As has been discussed here and above, it is preferred that the low index substrates have a refractive index less than 2.4. Preferred substances include those selected from the group consisting of potassium halides, cesium halides, and zinc selenides. Those particularly preferred are potassium chloride and potassium bromide.
It is also preferred that the high index coating be one having an index of refraction of at least 4.0. Examples of suitable materials for this coating consists of members of the group of germanium, lead telluride, bismuth telluride, and germanium telluride.
Light passing along optical path 10 is normally comprised of a wide variety of wavelengths, only one band of which is of particular interest for a given application. For example, infra-red radiation may be passing along the path 10 and it may be desirable to know the amount, if any, of infra-red at a certain wavelength, such as 17 microns. By a suitable adjustment of spacer means 19, only radiation having a wavelength of approximately 17 microns will pass through the device. However, when employing such a device, the presence of multiple transmission bands at wavelengths shorter than the desired transmission wavelengths is sometimes observed. This situation is shown in FIG. 2 as curve 23 and curve 33 in FIG. 3.
In one embodiment, the second spacer means 20 is tuned to space 17 and 18 to the zero order wherein the distance is substantially smaller than the frequency λ0 being transmitted by the first pair 13-15. This substantially smaller gap will permit a wide band transmittance and can be adjusted to have a wide band transmittance as shown by line 25 in FIG. 2 such that the width of the wide band is less than the separation between two anharmonic bands of curve 23. The only wavelength that passes through both pairs 13-15 and 17-18 is that shown by curve 27 and the desired wavelength λ0.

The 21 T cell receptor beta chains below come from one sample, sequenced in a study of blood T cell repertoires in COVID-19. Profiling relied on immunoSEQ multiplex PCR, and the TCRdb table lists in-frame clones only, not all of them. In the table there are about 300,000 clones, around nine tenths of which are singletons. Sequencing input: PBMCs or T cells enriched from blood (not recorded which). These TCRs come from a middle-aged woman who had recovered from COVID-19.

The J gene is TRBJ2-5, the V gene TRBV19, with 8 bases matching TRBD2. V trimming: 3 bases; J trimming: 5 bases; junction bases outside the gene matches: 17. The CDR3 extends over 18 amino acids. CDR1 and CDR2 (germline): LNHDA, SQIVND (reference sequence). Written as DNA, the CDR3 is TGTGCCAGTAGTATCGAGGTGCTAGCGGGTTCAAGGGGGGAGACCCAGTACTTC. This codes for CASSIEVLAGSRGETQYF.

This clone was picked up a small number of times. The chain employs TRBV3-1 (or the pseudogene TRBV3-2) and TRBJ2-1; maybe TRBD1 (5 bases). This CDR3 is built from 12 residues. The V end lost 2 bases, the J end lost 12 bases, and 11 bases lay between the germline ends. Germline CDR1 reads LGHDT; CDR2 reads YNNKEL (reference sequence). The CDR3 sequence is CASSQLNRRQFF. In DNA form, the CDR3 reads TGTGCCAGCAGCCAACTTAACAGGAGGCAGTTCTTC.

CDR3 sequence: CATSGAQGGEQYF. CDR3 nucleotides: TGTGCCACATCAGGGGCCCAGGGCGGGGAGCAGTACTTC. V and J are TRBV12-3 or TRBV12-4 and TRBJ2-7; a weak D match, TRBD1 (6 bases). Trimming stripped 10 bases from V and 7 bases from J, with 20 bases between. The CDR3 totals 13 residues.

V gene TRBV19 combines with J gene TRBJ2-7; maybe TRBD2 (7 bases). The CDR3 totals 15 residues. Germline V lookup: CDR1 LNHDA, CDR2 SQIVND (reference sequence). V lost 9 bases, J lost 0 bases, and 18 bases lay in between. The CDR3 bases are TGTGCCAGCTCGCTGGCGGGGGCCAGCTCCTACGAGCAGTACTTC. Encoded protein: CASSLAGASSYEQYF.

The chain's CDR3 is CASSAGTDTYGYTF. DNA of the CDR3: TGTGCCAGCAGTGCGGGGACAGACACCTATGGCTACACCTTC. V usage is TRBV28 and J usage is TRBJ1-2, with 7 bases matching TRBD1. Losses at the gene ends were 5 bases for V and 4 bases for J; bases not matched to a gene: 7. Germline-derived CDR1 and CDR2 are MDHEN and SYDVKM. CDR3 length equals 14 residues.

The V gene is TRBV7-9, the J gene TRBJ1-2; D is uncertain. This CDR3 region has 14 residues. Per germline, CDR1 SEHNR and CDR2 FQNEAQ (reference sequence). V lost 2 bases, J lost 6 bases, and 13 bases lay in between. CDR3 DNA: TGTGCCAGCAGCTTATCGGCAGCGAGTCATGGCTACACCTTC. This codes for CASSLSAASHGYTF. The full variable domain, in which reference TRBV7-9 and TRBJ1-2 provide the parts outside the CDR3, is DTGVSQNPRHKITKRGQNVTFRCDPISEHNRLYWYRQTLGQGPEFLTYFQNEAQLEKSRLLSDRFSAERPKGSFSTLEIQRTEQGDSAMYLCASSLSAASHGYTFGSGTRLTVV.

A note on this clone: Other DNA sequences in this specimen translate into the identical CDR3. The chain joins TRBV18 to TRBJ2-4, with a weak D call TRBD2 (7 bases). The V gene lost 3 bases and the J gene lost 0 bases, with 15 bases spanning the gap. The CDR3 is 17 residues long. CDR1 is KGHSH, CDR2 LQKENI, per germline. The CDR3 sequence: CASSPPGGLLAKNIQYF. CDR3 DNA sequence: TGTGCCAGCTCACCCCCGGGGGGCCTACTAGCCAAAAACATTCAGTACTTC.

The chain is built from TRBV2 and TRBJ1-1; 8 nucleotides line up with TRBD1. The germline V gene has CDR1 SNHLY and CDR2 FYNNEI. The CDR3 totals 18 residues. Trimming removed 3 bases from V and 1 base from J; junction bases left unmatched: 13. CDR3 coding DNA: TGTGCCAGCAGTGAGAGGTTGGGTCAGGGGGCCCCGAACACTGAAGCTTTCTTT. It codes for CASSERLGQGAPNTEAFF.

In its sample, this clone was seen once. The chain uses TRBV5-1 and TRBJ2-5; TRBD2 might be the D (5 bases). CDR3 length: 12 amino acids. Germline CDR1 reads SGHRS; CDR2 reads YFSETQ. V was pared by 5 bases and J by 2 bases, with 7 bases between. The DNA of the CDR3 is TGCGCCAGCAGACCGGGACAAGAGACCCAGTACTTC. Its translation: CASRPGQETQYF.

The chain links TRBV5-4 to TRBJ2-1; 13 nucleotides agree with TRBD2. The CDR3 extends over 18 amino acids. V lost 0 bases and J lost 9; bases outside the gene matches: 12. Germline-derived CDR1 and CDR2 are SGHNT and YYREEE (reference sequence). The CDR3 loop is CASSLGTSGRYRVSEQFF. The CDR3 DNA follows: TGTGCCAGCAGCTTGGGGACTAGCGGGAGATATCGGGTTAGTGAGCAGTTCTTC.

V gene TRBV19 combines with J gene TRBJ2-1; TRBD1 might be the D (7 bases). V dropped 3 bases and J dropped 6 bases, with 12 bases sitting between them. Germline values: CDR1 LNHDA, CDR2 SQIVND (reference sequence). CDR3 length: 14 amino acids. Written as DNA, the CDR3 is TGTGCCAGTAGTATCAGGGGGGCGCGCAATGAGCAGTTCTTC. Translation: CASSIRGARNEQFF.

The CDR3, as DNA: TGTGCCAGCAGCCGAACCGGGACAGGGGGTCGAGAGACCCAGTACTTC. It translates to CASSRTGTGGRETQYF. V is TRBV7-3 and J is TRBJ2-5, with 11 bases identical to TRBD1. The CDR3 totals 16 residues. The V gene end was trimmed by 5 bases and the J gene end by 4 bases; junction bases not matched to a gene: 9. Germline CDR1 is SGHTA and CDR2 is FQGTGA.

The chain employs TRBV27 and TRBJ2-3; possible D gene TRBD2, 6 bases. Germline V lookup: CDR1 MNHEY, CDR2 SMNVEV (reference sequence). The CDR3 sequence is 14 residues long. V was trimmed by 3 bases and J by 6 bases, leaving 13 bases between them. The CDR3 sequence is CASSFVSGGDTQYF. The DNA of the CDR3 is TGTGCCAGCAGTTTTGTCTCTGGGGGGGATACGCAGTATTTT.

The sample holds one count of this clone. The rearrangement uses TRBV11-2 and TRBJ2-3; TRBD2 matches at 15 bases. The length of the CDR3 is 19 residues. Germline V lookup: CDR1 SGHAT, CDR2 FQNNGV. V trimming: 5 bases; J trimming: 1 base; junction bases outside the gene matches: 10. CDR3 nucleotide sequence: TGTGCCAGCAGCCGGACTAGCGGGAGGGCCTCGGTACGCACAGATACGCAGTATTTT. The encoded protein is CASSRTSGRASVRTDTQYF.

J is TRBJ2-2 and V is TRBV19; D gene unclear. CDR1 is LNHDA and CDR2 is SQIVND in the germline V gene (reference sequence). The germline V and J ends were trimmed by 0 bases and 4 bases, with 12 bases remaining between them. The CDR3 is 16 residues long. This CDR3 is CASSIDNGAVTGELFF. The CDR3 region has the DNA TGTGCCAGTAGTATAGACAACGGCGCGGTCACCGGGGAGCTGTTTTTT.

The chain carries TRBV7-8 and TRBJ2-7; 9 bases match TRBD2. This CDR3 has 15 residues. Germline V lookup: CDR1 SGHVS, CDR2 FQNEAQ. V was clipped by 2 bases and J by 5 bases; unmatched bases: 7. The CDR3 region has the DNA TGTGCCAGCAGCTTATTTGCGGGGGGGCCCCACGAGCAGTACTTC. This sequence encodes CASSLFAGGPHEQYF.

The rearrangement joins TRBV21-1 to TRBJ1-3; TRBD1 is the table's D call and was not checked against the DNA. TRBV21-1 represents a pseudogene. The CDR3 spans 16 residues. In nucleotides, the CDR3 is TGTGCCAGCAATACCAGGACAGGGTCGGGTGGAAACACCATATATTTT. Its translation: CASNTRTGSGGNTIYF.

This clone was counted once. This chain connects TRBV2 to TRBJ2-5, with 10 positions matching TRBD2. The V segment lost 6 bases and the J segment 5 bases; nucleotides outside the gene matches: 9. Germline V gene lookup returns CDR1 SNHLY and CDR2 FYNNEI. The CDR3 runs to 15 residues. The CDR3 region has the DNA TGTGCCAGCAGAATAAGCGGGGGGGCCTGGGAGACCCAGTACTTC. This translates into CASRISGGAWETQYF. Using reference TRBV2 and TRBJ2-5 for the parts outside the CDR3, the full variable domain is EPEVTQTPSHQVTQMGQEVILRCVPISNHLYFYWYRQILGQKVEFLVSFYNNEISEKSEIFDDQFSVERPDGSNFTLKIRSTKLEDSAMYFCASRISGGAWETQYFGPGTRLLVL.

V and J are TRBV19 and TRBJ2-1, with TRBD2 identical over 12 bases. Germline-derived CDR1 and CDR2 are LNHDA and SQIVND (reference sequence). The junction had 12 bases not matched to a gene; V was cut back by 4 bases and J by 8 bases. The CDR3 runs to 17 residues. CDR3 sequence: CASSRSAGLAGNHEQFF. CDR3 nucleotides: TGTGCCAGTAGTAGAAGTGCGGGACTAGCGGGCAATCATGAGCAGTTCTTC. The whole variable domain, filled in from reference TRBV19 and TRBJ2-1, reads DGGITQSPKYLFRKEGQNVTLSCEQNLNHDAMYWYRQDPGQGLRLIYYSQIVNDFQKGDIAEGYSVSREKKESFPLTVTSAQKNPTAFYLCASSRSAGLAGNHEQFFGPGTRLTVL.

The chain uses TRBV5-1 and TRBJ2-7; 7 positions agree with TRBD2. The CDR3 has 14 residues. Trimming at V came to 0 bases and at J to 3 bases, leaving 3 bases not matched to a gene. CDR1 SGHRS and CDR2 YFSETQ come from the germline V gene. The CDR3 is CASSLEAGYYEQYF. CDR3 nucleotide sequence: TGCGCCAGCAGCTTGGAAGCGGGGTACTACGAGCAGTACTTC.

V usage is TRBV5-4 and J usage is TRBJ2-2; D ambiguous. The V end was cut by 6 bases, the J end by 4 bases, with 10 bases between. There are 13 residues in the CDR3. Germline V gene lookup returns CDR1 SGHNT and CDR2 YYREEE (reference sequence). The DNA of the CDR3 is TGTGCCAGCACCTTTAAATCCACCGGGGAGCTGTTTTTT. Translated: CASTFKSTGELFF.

In an alternative embodiment, the second filter can be tuned to transmit a different set of bands as shown by curve 35 in FIG. 3. For example, the first curve 33 could be targeted at a desired passband with a λ0 at pass, 15 microns. This gap would then transmit anharmonic bands near, but not at, 30 microns, 15 microns, 10 microns, 71/2 microns, 6 microns, 5 microns, etc. If the second spacer 20 is tuned to an identical λ0 at 15 microns, it will also transmit anharmonic bands near 30 microns, 15 microns, 10 microns, 71/2 microns, 6 microns, 5 microns, etc. However, the filter is constructed so that there is a thickness difference between the first coating pair 13-15 and the second pair 17-18 preferably in the order of twenty percent or less, thereby offsetting the anharmonic bands from one another as shown in FIG. 3 by curves 33 and 35. In actual practice, the first gap 13-15 transmits at 15 microns but at 5 microns it might be 5.2 microns in actual practice. The second gap 17-18 may transmit at 4.8 microns and at 15 microns because of the slight coating thickness mis-match, all of the bands other than the selected desired band at λ0 will be eliminated and curve 37 will represent the transmission pattern of this embodiment. In effect, the first pair is tuned to transmit one of the unharmonic bands at the desired wavelength and the other pair of faces is tuned to transmit one of its anharmonic bands at the same wavelength such that all of the other anharmonic bands are at different wavelengths and only the desired wavelength is tuned precisely.
Because of its high degree of accuracy, extreme simplicity, and large aperture capabilities, this device is capable of functioning as a spectrophotometer.
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|U.S. Classification||359/359, 359/578, 359/589, 356/519|
|International Classification||G01J3/26, G02B5/28|
|Cooperative Classification||G01J3/26, G02B5/284|
|European Classification||G01J3/26, G02B5/28E|
|Feb 17, 1983||AS||Assignment|
Owner name: HONEYWELL INC MINNEAPOLIS,MN. A CORP OF DE.
Free format text: ASSIGNMENT OF ASSIGNORS INTEREST.;ASSIGNORS:DURAND, WILLIAM W.;JAIN, ANIL K.;PETERSON, RONALD E.;REEL/FRAME:004096/0813
Effective date: 19830214
|Jun 7, 1989||SULP||Surcharge for late payment|
|Jun 7, 1989||FPAY||Fee payment|
Year of fee payment: 4
|Mar 22, 1993||FPAY||Fee payment|
Year of fee payment: 8
|Jun 24, 1997||REMI||Maintenance fee reminder mailed|
|Nov 16, 1997||LAPS||Lapse for failure to pay maintenance fees|
|Jan 27, 1998||FP||Expired due to failure to pay maintenance fee|
Effective date: 19971119